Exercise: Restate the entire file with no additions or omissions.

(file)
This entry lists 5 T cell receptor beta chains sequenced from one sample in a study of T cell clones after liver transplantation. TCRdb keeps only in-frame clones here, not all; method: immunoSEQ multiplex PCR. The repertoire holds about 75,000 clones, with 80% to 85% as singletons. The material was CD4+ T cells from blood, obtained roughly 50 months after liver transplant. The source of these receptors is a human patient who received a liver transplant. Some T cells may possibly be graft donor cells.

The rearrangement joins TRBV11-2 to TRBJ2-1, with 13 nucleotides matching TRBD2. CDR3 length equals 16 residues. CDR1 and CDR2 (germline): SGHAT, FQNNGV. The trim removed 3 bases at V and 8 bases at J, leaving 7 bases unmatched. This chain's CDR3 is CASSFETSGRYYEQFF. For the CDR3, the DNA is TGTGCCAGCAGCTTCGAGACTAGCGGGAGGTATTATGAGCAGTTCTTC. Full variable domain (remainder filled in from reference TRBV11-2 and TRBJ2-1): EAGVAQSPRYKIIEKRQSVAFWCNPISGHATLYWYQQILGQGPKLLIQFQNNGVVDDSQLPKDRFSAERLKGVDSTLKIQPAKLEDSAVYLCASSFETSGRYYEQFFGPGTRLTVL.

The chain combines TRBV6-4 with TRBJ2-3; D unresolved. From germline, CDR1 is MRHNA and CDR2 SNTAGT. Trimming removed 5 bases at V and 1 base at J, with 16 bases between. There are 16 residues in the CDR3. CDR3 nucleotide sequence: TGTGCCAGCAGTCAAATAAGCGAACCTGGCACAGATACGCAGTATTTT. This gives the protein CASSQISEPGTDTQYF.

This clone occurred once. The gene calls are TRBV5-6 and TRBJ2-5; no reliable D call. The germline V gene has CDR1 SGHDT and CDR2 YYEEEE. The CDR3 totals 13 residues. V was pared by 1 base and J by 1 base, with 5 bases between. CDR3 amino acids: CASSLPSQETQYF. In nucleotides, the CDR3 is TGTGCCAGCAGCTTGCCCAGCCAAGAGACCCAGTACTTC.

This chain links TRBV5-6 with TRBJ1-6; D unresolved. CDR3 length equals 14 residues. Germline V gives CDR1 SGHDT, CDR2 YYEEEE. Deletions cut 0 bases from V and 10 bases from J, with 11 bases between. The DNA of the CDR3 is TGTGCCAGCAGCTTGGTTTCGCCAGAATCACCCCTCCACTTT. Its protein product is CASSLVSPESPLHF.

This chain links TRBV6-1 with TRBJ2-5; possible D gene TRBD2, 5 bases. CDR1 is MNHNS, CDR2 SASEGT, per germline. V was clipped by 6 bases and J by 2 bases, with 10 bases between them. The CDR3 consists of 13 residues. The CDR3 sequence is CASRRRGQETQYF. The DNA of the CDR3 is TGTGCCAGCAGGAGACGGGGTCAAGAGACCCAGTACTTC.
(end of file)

This entry lists 5 T cell receptor beta chains sequenced from one sample in a study of T cell clones after liver transplantation. TCRdb keeps only in-frame clones here, not all; method: immunoSEQ multiplex PCR. The repertoire holds about 75,000 clones, with 80% to 85% as singletons. The material was CD4+ T cells from blood, obtained roughly 50 months after liver transplant. The source of these receptors is a human patient who received a liver transplant. Some T cells may possibly be graft donor cells.

The rearrangement joins TRBV11-2 to TRBJ2-1, with 13 nucleotides matching TRBD2. CDR3 length equals 16 residues. CDR1 and CDR2 (germline): SGHAT, FQNNGV. The trim removed 3 bases at V and 8 bases at J, leaving 7 bases unmatched. This chain's CDR3 is CASSFETSGRYYEQFF. For the CDR3, the DNA is TGTGCCAGCAGCTTCGAGACTAGCGGGAGGTATTATGAGCAGTTCTTC. Full variable domain (remainder filled in from reference TRBV11-2 and TRBJ2-1): EAGVAQSPRYKIIEKRQSVAFWCNPISGHATLYWYQQILGQGPKLLIQFQNNGVVDDSQLPKDRFSAERLKGVDSTLKIQPAKLEDSAVYLCASSFETSGRYYEQFFGPGTRLTVL.

The chain combines TRBV6-4 with TRBJ2-3; D unresolved. From germline, CDR1 is MRHNA and CDR2 SNTAGT. Trimming removed 5 bases at V and 1 base at J, with 16 bases between. There are 16 residues in the CDR3. CDR3 nucleotide sequence: TGTGCCAGCAGTCAAATAAGCGAACCTGGCACAGATACGCAGTATTTT. This gives the protein CASSQISEPGTDTQYF.

This clone occurred once. The gene calls are TRBV5-6 and TRBJ2-5; no reliable D call. The germline V gene has CDR1 SGHDT and CDR2 YYEEEE. The CDR3 totals 13 residues. V was pared by 1 base and J by 1 base, with 5 bases between. CDR3 amino acids: CASSLPSQETQYF. In nucleotides, the CDR3 is TGTGCCAGCAGCTTGCCCAGCCAAGAGACCCAGTACTTC.

This chain links TRBV5-6 with TRBJ1-6; D unresolved. CDR3 length equals 14 residues. Germline V gives CDR1 SGHDT, CDR2 YYEEEE. Deletions cut 0 bases from V and 10 bases from J, with 11 bases between. The DNA of the CDR3 is TGTGCCAGCAGCTTGGTTTCGCCAGAATCACCCCTCCACTTT. Its protein product is CASSLVSPESPLHF.

This chain links TRBV6-1 with TRBJ2-5; possible D gene TRBD2, 5 bases. CDR1 is MNHNS, CDR2 SASEGT, per germline. V was clipped by 6 bases and J by 2 bases, with 10 bases between them. The CDR3 consists of 13 residues. The CDR3 sequence is CASRRRGQETQYF. The DNA of the CDR3 is TGTGCCAGCAGGAGACGGGGTCAAGAGACCCAGTACTTC.